Credited with being one of the first people to recognize the genius of Vincent van Gogh, Helene Kröller-Müller was an art collector who founded the Kröller-Müller Museum in the Hoge Veluwe National Park. At the heart of her life’s work is the largest privately owned collection of Van Gogh’s work anywhere in the world, and it was her passion for his oeuvre that undoubtedly helped bring him more international recognition.
- Explore a varying selection taken from the 300 works by Vincent van Gogh in the world's second-largest collection of the artist's work.
- Learn how the attention of Helene Kröller-Müller helped inspire international recognition for Van Gogh.
- See iconic works by modern artists amidst a stunning national park.
Helene Kröller-Müller's passion for art
Helene Kröller-Müller was a leading European art patron of the early 20th century, and one of the first women in Europe to acquire a major art collection. Born in Germany in 1869, she married her father's business partner the Dutch Anton Kröller in 1888. Under the leadership of Kröller, Müller & Co grows into a highly profitable company and with the acquired assets Helene was able to start an art collection in 1907. Under the guidance of influential art critic and tutor HP Bremmer – himself an avid supporter of Vincent van Gogh’s work – she and her husband amassed a considerable collection of almost 12,000 works between 1907 and 1922, making their collection one of the largest private art collections of the 20th century. At its heart are nearly 300 works by Van Gogh, the display of which is said to have significantly contributed to the fame of the artist. In 1935 she and her husband donated their entire collection to the Dutch people. The Kröller-Müller Museum opened its doors in a wooded corner of the Hoge Veluwe National Park in 1938, with its sculpture garden opening in 1961.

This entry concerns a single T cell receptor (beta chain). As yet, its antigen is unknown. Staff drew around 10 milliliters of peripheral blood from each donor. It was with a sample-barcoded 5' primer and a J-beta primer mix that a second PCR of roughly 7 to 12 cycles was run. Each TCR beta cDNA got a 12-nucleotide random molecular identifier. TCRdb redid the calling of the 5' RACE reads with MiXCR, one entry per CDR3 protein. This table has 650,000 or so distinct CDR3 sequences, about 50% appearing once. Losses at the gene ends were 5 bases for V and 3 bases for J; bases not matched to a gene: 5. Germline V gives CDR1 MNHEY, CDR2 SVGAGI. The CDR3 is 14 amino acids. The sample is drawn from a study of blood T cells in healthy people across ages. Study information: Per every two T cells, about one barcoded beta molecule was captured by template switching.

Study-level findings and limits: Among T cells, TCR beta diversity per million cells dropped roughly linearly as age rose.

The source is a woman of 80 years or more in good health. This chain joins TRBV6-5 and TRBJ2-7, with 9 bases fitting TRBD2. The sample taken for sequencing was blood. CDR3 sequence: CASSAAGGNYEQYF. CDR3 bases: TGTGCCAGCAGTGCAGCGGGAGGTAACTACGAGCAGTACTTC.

The recognition of Vincent van Gogh
Van Gogh was famously under-recognized during his lifetime, but Helene’s tutor H.P. Bremmer had been amongst his small circle of admirers, regarding him as one of the ‘great spirits of modern art’. Under Bremmer’s guidance, Helene began to collect Van Gogh works from dealers in Holland, Paris and Berlin, starting with ‘Edge of a Wood’ in 1908. Eventually exhibiting some works and telling others of their importance, she undoubtedly set in motion the recognition that has transformed Van Gogh into the world-renowned artist we know today.
See the largest private Van Gogh collection in the world
Thanks to Kröller-Müller’s avid collecting of the artist’s work, the Kröller-Müller Museum is home to the second-largest collection of Van Gogh artworks in the world – behind only the Van Gogh Museum in Amsterdam. Between 1908 and 1929, Helene and Anton acquired 91 of his paintings and 180 works on paper. These include instantly recognizable masterpieces such as ‘Terrace of a Café at Night’ and ‘Country Road in Provence by Night’, alongside lesser-known paintings and studies of rural landscapes and peasant life in chalk, pencil and ink. Today, his works are thoughtfully displayed through various exhibitions at the museum, and most notably in a dedicated Van Gogh Gallery.
Modern masterpieces amongst the trees
The Kröller-Müller Museum also showcases an impressive array of 20th-century art. Works include paintings by leading representatives of the Cubist, Futurist and Avant-Garde movements: Picasso, Georges Braque, Giacomo Balla, Vilmos Hùszar, Fernand Léger and more. Helene Kröller-Müller was an avid supporter of the De Stijl movement, and a patron of prominent De Stijl artist Bart van der Leck. Her collection also includes several compositions by Piet Mondrian. In the sculpture garden, which is one of the largest of its kind in Europe, visitors can explore works by iconic artists dotted amongst the trees and gardens. The collection includes sculptures by over 160 artists, including Auguste Rodin, Henry Moore, Barbara Hepworth, Pierre Huyghe, Gerrit Rietveld, Richard Serra, Joep van Lieshout and many more.
More in the region
The Kröller-Müller Museum is located in the Hoge Veluwe National Park, one of the largest nature reserves in Holland. Combine your visit to the museum with a walk or cycle through the park to experience the wildlife and raw nature of Gelderland.
Taste the local produce of the Veluwe region at one of the several Michelin-starred restaurants in the area, some of which also offer overnight accommodation. Some participating restaurants in the region also showcase Van Gogh-inspired menus.